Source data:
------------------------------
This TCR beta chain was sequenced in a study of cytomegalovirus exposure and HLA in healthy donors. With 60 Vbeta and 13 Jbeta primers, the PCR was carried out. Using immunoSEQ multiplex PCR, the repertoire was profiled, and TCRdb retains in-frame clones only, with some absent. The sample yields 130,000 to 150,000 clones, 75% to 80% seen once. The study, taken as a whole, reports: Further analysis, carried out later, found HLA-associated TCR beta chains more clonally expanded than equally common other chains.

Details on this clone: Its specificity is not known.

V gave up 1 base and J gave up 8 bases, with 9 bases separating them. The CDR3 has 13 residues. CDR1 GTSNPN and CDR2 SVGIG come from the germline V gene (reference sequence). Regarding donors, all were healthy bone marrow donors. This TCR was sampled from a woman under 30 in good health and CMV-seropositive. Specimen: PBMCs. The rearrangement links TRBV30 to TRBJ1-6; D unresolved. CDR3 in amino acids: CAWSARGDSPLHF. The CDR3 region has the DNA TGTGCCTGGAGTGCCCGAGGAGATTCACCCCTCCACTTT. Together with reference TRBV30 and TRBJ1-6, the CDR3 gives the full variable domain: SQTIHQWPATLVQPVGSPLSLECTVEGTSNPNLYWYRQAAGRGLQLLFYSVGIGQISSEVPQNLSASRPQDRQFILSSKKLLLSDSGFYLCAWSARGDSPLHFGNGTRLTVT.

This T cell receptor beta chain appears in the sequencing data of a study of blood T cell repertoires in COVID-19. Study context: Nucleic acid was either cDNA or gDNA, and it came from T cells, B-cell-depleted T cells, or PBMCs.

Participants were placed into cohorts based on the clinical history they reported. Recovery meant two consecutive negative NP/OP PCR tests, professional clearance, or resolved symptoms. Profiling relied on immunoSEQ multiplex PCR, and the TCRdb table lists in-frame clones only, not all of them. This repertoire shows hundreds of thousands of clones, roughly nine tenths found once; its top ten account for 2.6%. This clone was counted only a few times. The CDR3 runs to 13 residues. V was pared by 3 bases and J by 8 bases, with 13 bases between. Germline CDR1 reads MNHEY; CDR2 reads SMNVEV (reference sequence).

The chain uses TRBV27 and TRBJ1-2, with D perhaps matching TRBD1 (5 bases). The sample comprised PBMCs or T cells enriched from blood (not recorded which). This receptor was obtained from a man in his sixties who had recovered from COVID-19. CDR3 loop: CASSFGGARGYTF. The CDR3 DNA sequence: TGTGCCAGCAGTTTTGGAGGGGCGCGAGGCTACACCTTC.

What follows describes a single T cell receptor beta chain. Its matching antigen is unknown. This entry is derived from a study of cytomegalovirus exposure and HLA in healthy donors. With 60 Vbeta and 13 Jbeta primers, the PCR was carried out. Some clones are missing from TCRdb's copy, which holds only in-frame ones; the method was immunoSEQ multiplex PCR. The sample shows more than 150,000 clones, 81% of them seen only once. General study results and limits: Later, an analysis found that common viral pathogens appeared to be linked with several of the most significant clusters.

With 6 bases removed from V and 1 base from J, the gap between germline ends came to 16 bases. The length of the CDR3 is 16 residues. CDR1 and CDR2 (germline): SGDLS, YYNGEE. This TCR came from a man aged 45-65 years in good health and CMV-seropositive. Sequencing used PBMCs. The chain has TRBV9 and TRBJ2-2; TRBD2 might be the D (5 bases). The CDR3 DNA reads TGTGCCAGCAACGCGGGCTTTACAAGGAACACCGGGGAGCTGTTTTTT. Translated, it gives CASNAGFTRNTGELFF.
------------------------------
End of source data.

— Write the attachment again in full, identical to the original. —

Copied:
This TCR beta chain was sequenced in a study of cytomegalovirus exposure and HLA in healthy donors. With 60 Vbeta and 13 Jbeta primers, the PCR was carried out. Using immunoSEQ multiplex PCR, the repertoire was profiled, and TCRdb retains in-frame clones only, with some absent. The sample yields 130,000 to 150,000 clones, 75% to 80% seen once. The study, taken as a whole, reports: Further analysis, carried out later, found HLA-associated TCR beta chains more clonally expanded than equally common other chains.

Details on this clone: Its specificity is not known.

V gave up 1 base and J gave up 8 bases, with 9 bases separating them. The CDR3 has 13 residues. CDR1 GTSNPN and CDR2 SVGIG come from the germline V gene (reference sequence). Regarding donors, all were healthy bone marrow donors. This TCR was sampled from a woman under 30 in good health and CMV-seropositive. Specimen: PBMCs. The rearrangement links TRBV30 to TRBJ1-6; D unresolved. CDR3 in amino acids: CAWSARGDSPLHF. The CDR3 region has the DNA TGTGCCTGGAGTGCCCGAGGAGATTCACCCCTCCACTTT. Together with reference TRBV30 and TRBJ1-6, the CDR3 gives the full variable domain: SQTIHQWPATLVQPVGSPLSLECTVEGTSNPNLYWYRQAAGRGLQLLFYSVGIGQISSEVPQNLSASRPQDRQFILSSKKLLLSDSGFYLCAWSARGDSPLHFGNGTRLTVT.

This T cell receptor beta chain appears in the sequencing data of a study of blood T cell repertoires in COVID-19. Study context: Nucleic acid was either cDNA or gDNA, and it came from T cells, B-cell-depleted T cells, or PBMCs.

Participants were placed into cohorts based on the clinical history they reported. Recovery meant two consecutive negative NP/OP PCR tests, professional clearance, or resolved symptoms. Profiling relied on immunoSEQ multiplex PCR, and the TCRdb table lists in-frame clones only, not all of them. This repertoire shows hundreds of thousands of clones, roughly nine tenths found once; its top ten account for 2.6%. This clone was counted only a few times. The CDR3 runs to 13 residues. V was pared by 3 bases and J by 8 bases, with 13 bases between. Germline CDR1 reads MNHEY; CDR2 reads SMNVEV (reference sequence).

The chain uses TRBV27 and TRBJ1-2, with D perhaps matching TRBD1 (5 bases). The sample comprised PBMCs or T cells enriched from blood (not recorded which). This receptor was obtained from a man in his sixties who had recovered from COVID-19. CDR3 loop: CASSFGGARGYTF. The CDR3 DNA sequence: TGTGCCAGCAGTTTTGGAGGGGCGCGAGGCTACACCTTC.

What follows describes a single T cell receptor beta chain. Its matching antigen is unknown. This entry is derived from a study of cytomegalovirus exposure and HLA in healthy donors. With 60 Vbeta and 13 Jbeta primers, the PCR was carried out. Some clones are missing from TCRdb's copy, which holds only in-frame ones; the method was immunoSEQ multiplex PCR. The sample shows more than 150,000 clones, 81% of them seen only once. General study results and limits: Later, an analysis found that common viral pathogens appeared to be linked with several of the most significant clusters.

With 6 bases removed from V and 1 base from J, the gap between germline ends came to 16 bases. The length of the CDR3 is 16 residues. CDR1 and CDR2 (germline): SGDLS, YYNGEE. This TCR came from a man aged 45-65 years in good health and CMV-seropositive. Sequencing used PBMCs. The chain has TRBV9 and TRBJ2-2; TRBD2 might be the D (5 bases). The CDR3 DNA reads TGTGCCAGCAACGCGGGCTTTACAAGGAACACCGGGGAGCTGTTTTTT. Translated, it gives CASNAGFTRNTGELFF.